We saw this during the Second World War, when the Soviet Union was, at least ostensibly, allies with Britain and the United States. Stalin, of course, never viewed the Western allies in the same way we did him, never as a true ally. This was equally the case during détente, the thawing of relations in the 1970s; it was certainly the case in the 1990s, and then, the post-9/11 period, during the war on terror.

Why is this? Ideological animosity explains much of the Bolshevik Communist attitude toward the Western powers. The U.S., in the 1920s and '30s, was standing outside of world politics. Britain's intelligence services were at least aware of the pervasive threat posed by Soviet intelligence, but just had shockingly small resources. The U.S. didn't have a peacetime intelligence service until 1947, when the CIA was created. Talk about being late to the intelligence game: All the other leading world powers, by that point, had dedicated foreign intelligence agencies, and the U.S. did not.

In 1929, Secretary of State Henry L. Stimson infamously closed down the U.S. government's dedicated code-breaking "black chamber" on the grounds that, he said, this was an "impolite" thing to do and that "gentlemen do not read other's mail." That kind of attitude displayed a deeper sense of naiveté with successive White Houses when it came to intelligence generally, but Soviet intelligence, in particular.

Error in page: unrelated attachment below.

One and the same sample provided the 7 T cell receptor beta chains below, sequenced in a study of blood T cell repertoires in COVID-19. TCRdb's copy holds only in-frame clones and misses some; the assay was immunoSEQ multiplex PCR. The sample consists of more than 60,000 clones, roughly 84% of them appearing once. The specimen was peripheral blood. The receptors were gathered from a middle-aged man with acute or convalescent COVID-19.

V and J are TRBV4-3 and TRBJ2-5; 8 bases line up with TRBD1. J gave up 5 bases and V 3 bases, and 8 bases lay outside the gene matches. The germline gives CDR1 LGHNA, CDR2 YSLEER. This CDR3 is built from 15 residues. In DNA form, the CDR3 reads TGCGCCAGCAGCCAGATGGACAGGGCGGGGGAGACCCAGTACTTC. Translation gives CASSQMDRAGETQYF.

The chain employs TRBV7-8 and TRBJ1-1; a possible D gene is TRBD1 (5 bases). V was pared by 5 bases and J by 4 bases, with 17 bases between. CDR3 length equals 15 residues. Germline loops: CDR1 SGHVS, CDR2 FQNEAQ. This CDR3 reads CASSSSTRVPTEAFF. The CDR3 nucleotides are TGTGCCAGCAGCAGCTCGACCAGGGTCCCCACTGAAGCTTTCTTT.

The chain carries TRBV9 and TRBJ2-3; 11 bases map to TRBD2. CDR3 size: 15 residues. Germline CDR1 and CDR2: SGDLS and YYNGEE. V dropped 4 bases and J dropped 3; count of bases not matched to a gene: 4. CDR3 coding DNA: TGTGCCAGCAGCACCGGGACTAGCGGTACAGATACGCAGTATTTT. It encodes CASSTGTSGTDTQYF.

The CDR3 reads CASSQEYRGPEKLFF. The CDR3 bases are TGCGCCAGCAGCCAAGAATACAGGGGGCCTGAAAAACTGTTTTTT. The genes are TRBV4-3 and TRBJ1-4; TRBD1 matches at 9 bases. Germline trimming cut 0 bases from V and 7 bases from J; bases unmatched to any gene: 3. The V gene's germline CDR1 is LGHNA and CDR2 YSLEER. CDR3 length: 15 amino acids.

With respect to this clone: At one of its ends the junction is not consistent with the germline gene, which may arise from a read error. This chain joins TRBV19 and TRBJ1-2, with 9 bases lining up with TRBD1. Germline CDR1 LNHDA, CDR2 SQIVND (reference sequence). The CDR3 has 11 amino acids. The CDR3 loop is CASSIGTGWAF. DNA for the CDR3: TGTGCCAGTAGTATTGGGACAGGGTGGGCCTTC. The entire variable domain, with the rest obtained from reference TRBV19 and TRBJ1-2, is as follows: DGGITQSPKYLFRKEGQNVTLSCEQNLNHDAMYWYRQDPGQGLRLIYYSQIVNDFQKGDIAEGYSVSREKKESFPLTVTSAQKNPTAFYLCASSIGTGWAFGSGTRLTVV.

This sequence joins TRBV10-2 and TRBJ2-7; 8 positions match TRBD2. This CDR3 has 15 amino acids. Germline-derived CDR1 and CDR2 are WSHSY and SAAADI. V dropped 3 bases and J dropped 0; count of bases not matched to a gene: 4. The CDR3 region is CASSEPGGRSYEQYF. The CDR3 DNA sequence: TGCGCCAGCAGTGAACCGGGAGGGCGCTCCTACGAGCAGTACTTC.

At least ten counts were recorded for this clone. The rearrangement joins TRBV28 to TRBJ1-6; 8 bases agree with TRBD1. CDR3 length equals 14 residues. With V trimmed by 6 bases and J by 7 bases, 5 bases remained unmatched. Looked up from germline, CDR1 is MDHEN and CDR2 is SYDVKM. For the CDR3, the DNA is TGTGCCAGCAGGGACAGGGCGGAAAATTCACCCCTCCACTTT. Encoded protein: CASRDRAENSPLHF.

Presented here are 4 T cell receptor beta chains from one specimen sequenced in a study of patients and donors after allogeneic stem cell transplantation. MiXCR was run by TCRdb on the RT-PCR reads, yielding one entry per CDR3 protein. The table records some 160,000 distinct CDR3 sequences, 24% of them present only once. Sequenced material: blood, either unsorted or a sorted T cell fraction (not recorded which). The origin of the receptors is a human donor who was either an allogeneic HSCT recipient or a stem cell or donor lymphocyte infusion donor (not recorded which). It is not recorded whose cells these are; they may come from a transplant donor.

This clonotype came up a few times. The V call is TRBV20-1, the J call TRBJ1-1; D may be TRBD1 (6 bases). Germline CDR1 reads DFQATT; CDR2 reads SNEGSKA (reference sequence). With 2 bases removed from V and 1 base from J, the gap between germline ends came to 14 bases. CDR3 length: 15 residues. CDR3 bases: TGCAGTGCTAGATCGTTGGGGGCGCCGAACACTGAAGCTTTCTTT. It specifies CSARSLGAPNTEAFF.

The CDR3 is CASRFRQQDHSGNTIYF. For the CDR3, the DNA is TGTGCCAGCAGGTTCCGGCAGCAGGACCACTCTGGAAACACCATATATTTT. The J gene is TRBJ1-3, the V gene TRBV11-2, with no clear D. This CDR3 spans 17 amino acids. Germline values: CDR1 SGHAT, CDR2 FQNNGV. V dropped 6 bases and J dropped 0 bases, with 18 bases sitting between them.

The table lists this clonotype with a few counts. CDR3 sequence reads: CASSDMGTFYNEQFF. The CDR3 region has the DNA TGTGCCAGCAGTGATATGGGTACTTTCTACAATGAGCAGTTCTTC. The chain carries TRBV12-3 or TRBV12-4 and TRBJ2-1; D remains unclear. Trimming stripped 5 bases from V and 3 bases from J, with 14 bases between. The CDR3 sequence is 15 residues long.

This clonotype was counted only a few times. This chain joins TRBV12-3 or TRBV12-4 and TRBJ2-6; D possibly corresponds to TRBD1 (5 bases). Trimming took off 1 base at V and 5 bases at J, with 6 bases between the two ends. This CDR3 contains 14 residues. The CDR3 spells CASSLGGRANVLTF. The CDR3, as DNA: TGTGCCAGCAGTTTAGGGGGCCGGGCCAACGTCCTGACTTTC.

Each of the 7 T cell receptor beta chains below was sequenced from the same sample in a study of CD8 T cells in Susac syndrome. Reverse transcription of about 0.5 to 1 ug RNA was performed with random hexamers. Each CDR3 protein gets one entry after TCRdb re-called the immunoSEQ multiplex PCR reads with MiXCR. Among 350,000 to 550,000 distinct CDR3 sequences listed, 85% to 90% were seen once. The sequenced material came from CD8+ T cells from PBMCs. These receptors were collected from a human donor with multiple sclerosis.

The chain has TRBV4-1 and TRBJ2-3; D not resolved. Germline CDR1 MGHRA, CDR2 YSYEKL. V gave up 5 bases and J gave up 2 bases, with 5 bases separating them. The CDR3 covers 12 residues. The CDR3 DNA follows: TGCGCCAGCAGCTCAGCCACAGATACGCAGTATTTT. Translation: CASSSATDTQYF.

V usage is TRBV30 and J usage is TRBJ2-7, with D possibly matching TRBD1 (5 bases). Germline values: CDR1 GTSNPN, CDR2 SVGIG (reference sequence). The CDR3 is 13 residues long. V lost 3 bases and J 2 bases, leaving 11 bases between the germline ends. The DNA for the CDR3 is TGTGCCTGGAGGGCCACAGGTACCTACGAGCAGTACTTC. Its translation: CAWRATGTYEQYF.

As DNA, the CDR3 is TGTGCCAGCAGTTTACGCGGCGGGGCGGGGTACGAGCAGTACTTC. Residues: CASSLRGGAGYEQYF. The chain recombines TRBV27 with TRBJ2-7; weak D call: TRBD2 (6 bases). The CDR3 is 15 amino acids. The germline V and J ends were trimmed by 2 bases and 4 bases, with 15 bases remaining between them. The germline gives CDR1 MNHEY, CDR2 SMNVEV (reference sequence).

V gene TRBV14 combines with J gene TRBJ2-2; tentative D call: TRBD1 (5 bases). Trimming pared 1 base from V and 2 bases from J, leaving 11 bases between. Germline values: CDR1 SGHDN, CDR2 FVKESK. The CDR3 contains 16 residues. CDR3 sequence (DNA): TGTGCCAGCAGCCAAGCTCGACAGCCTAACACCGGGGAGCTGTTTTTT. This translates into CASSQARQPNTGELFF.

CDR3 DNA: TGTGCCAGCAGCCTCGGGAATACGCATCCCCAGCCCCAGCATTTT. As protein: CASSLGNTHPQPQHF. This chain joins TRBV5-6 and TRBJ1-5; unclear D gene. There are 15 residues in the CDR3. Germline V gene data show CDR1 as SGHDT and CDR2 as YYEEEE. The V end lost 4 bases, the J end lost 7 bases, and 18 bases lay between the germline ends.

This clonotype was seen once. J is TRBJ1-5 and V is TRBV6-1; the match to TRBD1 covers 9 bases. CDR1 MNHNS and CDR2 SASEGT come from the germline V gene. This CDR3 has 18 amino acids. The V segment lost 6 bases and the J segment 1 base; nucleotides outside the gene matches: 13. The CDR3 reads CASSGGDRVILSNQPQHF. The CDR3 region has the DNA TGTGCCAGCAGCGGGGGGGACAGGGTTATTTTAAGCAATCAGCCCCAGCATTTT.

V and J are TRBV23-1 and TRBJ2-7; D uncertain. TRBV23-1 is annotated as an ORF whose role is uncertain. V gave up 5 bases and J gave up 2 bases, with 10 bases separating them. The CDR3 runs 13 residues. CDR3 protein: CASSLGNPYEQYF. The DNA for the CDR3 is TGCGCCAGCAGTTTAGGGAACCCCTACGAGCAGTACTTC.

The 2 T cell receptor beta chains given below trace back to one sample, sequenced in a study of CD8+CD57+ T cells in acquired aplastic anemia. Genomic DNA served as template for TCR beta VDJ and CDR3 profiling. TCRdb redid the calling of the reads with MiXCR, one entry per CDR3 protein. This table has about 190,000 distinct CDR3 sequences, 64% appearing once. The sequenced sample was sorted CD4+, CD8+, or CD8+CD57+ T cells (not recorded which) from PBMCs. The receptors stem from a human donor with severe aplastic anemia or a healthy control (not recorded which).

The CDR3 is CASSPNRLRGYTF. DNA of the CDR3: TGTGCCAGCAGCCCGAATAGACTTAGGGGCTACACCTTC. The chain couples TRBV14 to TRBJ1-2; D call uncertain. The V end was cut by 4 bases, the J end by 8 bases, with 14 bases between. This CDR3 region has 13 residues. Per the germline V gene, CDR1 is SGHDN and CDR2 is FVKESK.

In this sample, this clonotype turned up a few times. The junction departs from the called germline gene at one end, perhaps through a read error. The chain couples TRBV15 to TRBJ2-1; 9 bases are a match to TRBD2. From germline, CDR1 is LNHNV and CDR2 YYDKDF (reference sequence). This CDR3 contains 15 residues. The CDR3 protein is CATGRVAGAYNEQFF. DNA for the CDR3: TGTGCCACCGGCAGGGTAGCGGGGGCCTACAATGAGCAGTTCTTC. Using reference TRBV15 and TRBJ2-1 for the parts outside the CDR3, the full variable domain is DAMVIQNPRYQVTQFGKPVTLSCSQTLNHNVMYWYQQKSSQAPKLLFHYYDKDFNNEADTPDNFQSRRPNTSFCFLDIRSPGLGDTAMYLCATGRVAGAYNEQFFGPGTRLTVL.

GAZETTE: Theft of U.S. atomic bomb plans was a major triumph for Soviet intelligence. And while Robert Oppenheimer was not a Soviet spy, many key figures in the Manhattan Project were. What did you find in your research?

WALTON: The MI5 dossier on Oppenheimer is declassified, and I studied it while writing the book. Oppenheimer didn't have a British connection — he studied in Cambridge briefly, as the movie shows, but there wasn't much in the dossier in terms of British direct involvement. But what it does contain is liaison reports with the FBI, so it gives us a bird's-eye look into what the FBI was saying about Oppenheimer at the time. I'm relying heavily on the research of two scholars, John Earl Haynes and Harvey Klehr. They're the ones who have done the most forensic analysis of Soviet intelligence operations and the Manhattan Project.